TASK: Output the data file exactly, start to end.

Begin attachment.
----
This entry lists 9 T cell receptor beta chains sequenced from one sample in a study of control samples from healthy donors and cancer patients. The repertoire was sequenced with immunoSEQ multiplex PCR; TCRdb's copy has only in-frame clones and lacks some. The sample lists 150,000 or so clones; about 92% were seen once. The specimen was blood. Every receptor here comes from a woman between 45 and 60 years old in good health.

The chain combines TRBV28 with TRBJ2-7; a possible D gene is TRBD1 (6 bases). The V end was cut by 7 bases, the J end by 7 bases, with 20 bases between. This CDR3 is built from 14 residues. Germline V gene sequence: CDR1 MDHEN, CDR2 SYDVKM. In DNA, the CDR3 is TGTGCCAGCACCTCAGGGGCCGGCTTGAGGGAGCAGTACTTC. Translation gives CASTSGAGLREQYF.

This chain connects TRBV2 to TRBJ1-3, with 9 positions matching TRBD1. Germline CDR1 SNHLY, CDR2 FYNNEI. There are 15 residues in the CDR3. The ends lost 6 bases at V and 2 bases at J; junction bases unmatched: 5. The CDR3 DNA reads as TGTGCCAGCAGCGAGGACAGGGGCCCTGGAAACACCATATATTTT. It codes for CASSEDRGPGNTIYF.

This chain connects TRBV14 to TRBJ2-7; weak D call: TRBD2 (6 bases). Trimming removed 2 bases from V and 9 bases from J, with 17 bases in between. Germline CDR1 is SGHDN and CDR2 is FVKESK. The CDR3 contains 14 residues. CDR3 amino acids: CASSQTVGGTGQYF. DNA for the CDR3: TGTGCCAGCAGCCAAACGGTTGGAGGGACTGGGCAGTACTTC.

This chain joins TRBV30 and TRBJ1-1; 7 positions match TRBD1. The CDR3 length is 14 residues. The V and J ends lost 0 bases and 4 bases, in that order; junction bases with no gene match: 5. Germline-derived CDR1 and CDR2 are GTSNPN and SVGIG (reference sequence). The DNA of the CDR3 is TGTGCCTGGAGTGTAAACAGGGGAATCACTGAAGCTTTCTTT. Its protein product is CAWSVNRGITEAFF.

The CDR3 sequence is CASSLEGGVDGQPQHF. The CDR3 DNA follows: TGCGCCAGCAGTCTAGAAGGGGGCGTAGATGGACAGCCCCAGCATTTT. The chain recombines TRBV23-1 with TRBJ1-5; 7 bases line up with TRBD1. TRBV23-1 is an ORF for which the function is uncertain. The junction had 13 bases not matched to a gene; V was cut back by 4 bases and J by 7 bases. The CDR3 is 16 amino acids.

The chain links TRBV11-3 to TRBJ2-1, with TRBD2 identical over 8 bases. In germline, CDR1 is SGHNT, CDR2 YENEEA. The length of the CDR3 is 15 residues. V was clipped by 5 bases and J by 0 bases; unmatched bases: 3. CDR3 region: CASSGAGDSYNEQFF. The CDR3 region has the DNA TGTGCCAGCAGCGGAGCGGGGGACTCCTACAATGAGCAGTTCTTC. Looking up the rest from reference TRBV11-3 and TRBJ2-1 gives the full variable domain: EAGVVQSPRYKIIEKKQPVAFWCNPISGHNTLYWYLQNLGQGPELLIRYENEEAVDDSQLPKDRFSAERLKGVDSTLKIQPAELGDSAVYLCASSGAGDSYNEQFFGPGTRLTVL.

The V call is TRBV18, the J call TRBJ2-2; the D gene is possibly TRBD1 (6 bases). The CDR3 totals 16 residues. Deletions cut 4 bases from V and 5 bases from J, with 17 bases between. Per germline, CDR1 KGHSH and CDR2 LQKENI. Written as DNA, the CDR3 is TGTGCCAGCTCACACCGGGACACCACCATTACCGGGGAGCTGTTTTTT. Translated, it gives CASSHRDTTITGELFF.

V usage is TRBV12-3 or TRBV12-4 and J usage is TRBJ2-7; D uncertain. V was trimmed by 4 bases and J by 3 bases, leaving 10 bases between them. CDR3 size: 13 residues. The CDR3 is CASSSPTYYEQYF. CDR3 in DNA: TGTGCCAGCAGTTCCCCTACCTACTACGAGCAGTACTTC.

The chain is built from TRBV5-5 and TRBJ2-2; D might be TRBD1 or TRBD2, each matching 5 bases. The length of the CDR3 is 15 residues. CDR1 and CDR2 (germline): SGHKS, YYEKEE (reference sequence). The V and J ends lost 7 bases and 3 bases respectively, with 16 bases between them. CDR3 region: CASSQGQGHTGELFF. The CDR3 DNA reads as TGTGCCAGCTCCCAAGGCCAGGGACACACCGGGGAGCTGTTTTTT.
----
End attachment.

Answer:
This entry lists 9 T cell receptor beta chains sequenced from one sample in a study of control samples from healthy donors and cancer patients. The repertoire was sequenced with immunoSEQ multiplex PCR; TCRdb's copy has only in-frame clones and lacks some. The sample lists 150,000 or so clones; about 92% were seen once. The specimen was blood. Every receptor here comes from a woman between 45 and 60 years old in good health.

The chain combines TRBV28 with TRBJ2-7; a possible D gene is TRBD1 (6 bases). The V end was cut by 7 bases, the J end by 7 bases, with 20 bases between. This CDR3 is built from 14 residues. Germline V gene sequence: CDR1 MDHEN, CDR2 SYDVKM. In DNA, the CDR3 is TGTGCCAGCACCTCAGGGGCCGGCTTGAGGGAGCAGTACTTC. Translation gives CASTSGAGLREQYF.

This chain connects TRBV2 to TRBJ1-3, with 9 positions matching TRBD1. Germline CDR1 SNHLY, CDR2 FYNNEI. There are 15 residues in the CDR3. The ends lost 6 bases at V and 2 bases at J; junction bases unmatched: 5. The CDR3 DNA reads as TGTGCCAGCAGCGAGGACAGGGGCCCTGGAAACACCATATATTTT. It codes for CASSEDRGPGNTIYF.

This chain connects TRBV14 to TRBJ2-7; weak D call: TRBD2 (6 bases). Trimming removed 2 bases from V and 9 bases from J, with 17 bases in between. Germline CDR1 is SGHDN and CDR2 is FVKESK. The CDR3 contains 14 residues. CDR3 amino acids: CASSQTVGGTGQYF. DNA for the CDR3: TGTGCCAGCAGCCAAACGGTTGGAGGGACTGGGCAGTACTTC.

This chain joins TRBV30 and TRBJ1-1; 7 positions match TRBD1. The CDR3 length is 14 residues. The V and J ends lost 0 bases and 4 bases, in that order; junction bases with no gene match: 5. Germline-derived CDR1 and CDR2 are GTSNPN and SVGIG (reference sequence). The DNA of the CDR3 is TGTGCCTGGAGTGTAAACAGGGGAATCACTGAAGCTTTCTTT. Its protein product is CAWSVNRGITEAFF.

The CDR3 sequence is CASSLEGGVDGQPQHF. The CDR3 DNA follows: TGCGCCAGCAGTCTAGAAGGGGGCGTAGATGGACAGCCCCAGCATTTT. The chain recombines TRBV23-1 with TRBJ1-5; 7 bases line up with TRBD1. TRBV23-1 is an ORF for which the function is uncertain. The junction had 13 bases not matched to a gene; V was cut back by 4 bases and J by 7 bases. The CDR3 is 16 amino acids.

The chain links TRBV11-3 to TRBJ2-1, with TRBD2 identical over 8 bases. In germline, CDR1 is SGHNT, CDR2 YENEEA. The length of the CDR3 is 15 residues. V was clipped by 5 bases and J by 0 bases; unmatched bases: 3. CDR3 region: CASSGAGDSYNEQFF. The CDR3 region has the DNA TGTGCCAGCAGCGGAGCGGGGGACTCCTACAATGAGCAGTTCTTC. Looking up the rest from reference TRBV11-3 and TRBJ2-1 gives the full variable domain: EAGVVQSPRYKIIEKKQPVAFWCNPISGHNTLYWYLQNLGQGPELLIRYENEEAVDDSQLPKDRFSAERLKGVDSTLKIQPAELGDSAVYLCASSGAGDSYNEQFFGPGTRLTVL.

The V call is TRBV18, the J call TRBJ2-2; the D gene is possibly TRBD1 (6 bases). The CDR3 totals 16 residues. Deletions cut 4 bases from V and 5 bases from J, with 17 bases between. Per germline, CDR1 KGHSH and CDR2 LQKENI. Written as DNA, the CDR3 is TGTGCCAGCTCACACCGGGACACCACCATTACCGGGGAGCTGTTTTTT. Translated, it gives CASSHRDTTITGELFF.

V usage is TRBV12-3 or TRBV12-4 and J usage is TRBJ2-7; D uncertain. V was trimmed by 4 bases and J by 3 bases, leaving 10 bases between them. CDR3 size: 13 residues. The CDR3 is CASSSPTYYEQYF. CDR3 in DNA: TGTGCCAGCAGTTCCCCTACCTACTACGAGCAGTACTTC.

The chain is built from TRBV5-5 and TRBJ2-2; D might be TRBD1 or TRBD2, each matching 5 bases. The length of the CDR3 is 15 residues. CDR1 and CDR2 (germline): SGHKS, YYEKEE (reference sequence). The V and J ends lost 7 bases and 3 bases respectively, with 16 bases between them. CDR3 region: CASSQGQGHTGELFF. The CDR3 DNA reads as TGTGCCAGCTCCCAAGGCCAGGGACACACCGGGGAGCTGTTTTTT.